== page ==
My reasons for praising science are, of course, the classical ones, but let me spell them out for the pleasure of it. The pursuit of natural truth is a noble good that justifies itself, like compassion, social justice, fine art, or romantic love; no superior standard exists by which to limit such pursuits, even though the sky falls. The life of research is one of the forms of human happiness. The submission of the intellect to nature is a kind of humble prayer. The scientific habits are positive virtues; and, negatively, science is the chief antidote to illusion, prejudice, and superstition. The adventure of discovery is itself romantic and delights the animal spirits; conversely, any restriction of curiosity and inquiry very soon proves to be psychologically depressing and anxious-making, and morally disastrous, leading to trickery and lies. Sometimes we may fear that, like love, justice, or art, the discovery of truth is dangerous or inopportune; nevertheless we must risk it.

I have not mentioned the final proposition in the classical eulogy: that science is useful, it finds out all kinds of things for the general welfare. Isn’t it strange that just in our times thoughtful people might, on reflection, deny this? “The invention of flight, for example,” says John Ullman of Stevens Institute, “is probably, on balance, a curse.” From Hiroshima on, many scientists, for instance those associated with the Bulletin of the Atomic Scientists, have shouldered responsibility for the spectacularly evil consequences of their work. This certainly does not mean that they give up studying nuclear physics; it does mean that they try to select and control the technical applications.

As soon as we turn to the technological applications, we have left the absolute and are in the realm of prudence and choice, we weigh and balance values, we try to take account of consequences, we realize that consequences are often incalculable. And yet—apart from the recent cases of the bombs and fall-out, some smoke control, and the traditional caution of medical men—there have been almost no criteria in this field beyond cost and marketability! On the contrary, the policy in advanced countries has been “as much as possible of all the latest things,” and the policy in backward countries is now, “all of it, as quickly as possible.” Yet these things determine our ways of life. Ideally we should pay the most serious attention to selecting each particular innovation and to continually reviewing the technology we have. At the least we should be ruthless in calling a halt to the further proliferation of those machines and their complexes that have demonstrably become ruinous, like the cars and roads.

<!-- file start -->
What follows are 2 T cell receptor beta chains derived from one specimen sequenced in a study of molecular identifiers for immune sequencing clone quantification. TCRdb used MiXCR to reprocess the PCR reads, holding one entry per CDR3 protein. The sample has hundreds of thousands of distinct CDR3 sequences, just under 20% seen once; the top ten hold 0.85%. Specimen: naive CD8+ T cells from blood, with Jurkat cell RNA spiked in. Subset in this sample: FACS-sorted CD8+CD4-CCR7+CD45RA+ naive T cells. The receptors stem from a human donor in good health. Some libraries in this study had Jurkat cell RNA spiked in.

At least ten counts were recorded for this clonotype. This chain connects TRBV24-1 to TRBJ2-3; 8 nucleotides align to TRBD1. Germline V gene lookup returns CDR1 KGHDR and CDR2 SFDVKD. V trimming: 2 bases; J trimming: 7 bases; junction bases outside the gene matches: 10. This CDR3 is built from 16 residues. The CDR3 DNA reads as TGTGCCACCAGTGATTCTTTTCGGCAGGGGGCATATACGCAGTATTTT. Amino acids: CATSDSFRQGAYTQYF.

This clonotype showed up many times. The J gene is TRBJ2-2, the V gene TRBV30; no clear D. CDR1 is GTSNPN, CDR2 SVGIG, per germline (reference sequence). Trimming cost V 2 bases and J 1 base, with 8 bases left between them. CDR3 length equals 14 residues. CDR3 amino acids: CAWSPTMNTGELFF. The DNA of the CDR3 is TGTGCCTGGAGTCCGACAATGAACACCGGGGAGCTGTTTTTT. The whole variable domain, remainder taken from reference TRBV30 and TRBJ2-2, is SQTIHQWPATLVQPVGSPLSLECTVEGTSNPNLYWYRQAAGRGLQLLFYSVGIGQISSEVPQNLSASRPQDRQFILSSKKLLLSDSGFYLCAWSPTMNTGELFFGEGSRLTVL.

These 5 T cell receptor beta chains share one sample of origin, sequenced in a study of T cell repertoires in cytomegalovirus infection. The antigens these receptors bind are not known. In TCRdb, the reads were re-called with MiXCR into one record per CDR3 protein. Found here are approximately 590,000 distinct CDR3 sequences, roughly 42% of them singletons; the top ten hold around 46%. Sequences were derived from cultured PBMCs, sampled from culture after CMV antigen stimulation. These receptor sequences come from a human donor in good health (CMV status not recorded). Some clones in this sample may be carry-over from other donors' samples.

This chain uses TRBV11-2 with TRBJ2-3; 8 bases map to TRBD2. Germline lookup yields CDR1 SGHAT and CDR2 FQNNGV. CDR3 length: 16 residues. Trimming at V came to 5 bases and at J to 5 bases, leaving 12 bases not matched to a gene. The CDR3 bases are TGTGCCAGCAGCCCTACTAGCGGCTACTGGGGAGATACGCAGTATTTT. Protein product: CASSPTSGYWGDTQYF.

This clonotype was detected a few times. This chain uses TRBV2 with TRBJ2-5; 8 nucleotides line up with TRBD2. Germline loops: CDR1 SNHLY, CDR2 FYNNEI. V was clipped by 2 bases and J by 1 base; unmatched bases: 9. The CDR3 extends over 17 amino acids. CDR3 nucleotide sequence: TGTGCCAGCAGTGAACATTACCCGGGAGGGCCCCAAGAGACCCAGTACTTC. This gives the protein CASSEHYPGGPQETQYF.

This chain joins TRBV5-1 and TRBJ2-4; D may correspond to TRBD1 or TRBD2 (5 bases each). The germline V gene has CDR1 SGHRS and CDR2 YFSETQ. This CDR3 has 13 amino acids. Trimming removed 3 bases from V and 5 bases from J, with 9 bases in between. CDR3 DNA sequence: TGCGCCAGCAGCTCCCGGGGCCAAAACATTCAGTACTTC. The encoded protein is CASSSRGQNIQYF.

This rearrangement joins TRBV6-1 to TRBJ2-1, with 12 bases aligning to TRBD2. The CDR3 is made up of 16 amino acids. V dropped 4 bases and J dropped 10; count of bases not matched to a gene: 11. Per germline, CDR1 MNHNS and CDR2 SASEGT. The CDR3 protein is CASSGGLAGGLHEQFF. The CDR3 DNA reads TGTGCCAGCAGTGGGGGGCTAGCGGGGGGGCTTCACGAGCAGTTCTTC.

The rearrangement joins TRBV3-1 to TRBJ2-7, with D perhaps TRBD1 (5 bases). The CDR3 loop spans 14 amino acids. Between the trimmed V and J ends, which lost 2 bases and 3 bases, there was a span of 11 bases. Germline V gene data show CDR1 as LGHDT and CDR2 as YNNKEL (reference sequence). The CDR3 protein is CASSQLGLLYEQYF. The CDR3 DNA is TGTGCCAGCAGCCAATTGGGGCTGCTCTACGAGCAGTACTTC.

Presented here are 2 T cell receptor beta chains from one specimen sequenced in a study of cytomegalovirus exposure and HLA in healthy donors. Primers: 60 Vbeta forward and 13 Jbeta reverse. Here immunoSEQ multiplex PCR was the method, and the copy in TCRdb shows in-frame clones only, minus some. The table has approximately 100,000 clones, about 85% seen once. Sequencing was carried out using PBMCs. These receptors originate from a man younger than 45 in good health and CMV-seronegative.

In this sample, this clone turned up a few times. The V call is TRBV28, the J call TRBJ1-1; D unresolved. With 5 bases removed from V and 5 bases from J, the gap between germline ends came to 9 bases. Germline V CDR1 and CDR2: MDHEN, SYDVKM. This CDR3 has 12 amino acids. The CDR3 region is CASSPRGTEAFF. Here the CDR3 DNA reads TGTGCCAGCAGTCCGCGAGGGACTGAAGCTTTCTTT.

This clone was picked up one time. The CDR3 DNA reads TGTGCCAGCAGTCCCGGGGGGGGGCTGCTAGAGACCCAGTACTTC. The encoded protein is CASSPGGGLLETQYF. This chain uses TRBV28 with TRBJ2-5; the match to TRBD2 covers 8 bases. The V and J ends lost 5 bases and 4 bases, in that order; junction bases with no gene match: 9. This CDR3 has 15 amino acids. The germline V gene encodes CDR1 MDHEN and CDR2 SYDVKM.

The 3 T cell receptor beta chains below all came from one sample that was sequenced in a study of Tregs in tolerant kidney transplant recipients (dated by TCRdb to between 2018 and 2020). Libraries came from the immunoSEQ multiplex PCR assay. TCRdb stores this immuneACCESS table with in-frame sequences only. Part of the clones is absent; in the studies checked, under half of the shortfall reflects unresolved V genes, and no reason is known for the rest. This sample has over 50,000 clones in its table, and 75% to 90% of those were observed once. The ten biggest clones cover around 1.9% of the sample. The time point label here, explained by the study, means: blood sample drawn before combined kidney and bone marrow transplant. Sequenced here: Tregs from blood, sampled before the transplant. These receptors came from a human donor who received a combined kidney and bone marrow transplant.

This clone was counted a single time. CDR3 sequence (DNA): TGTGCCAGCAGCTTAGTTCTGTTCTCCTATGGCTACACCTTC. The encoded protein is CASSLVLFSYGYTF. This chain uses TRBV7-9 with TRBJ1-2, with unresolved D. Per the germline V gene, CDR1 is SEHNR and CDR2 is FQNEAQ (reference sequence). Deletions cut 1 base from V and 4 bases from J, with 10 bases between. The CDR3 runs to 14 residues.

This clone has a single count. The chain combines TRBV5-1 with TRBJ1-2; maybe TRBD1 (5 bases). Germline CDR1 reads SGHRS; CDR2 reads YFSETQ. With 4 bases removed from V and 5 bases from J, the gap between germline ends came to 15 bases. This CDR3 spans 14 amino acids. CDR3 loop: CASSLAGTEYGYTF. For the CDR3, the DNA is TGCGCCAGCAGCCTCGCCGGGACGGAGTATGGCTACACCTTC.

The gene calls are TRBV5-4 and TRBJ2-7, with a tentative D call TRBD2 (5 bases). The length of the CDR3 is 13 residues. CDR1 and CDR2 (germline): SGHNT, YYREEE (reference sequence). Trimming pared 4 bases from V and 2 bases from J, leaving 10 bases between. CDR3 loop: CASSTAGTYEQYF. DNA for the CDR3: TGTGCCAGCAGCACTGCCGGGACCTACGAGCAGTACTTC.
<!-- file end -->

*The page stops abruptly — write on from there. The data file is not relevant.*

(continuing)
Start with the criterion of utility. To examine it, consider the limiting case of Afro-Asian regions of dire poverty and drudgery, populous and industrially backward. What capital and technicians are useful for them?

The demand of the (Western-trained) leaders in these regions—it is hard to know what the people would choose—is to industrialize totally, on advanced Western models, as quickly as possible, and so attain the American standard of living. The policy to accomplish this may be to concentrate at once on heavy industry, steel mills, machine tools; or less radically, to devote part of the production to native goods for export, to build up a balance of trade. Either way, the policy means hard work without immediate rewards, curtailment of consumption, a stringent and likely totalitarian dictatorship both for work-discipline and for very long range planning, the corresponding increase of the bureaucracy, the enforcing of completely new work habits, the disruption of age-old community forms, occasional famines, sometimes the need to repress tribal revolts. Further, there is bound to be over-investment in immense mistakes; nor would it be surprising if, at the end of the process, much has been created that is already outmoded, and even more that does not, after all, suit the native conditions, materials, and uses. All this could be documented again and again from the history of the industrialization of Russia, China, India, the Congo, etc., etc.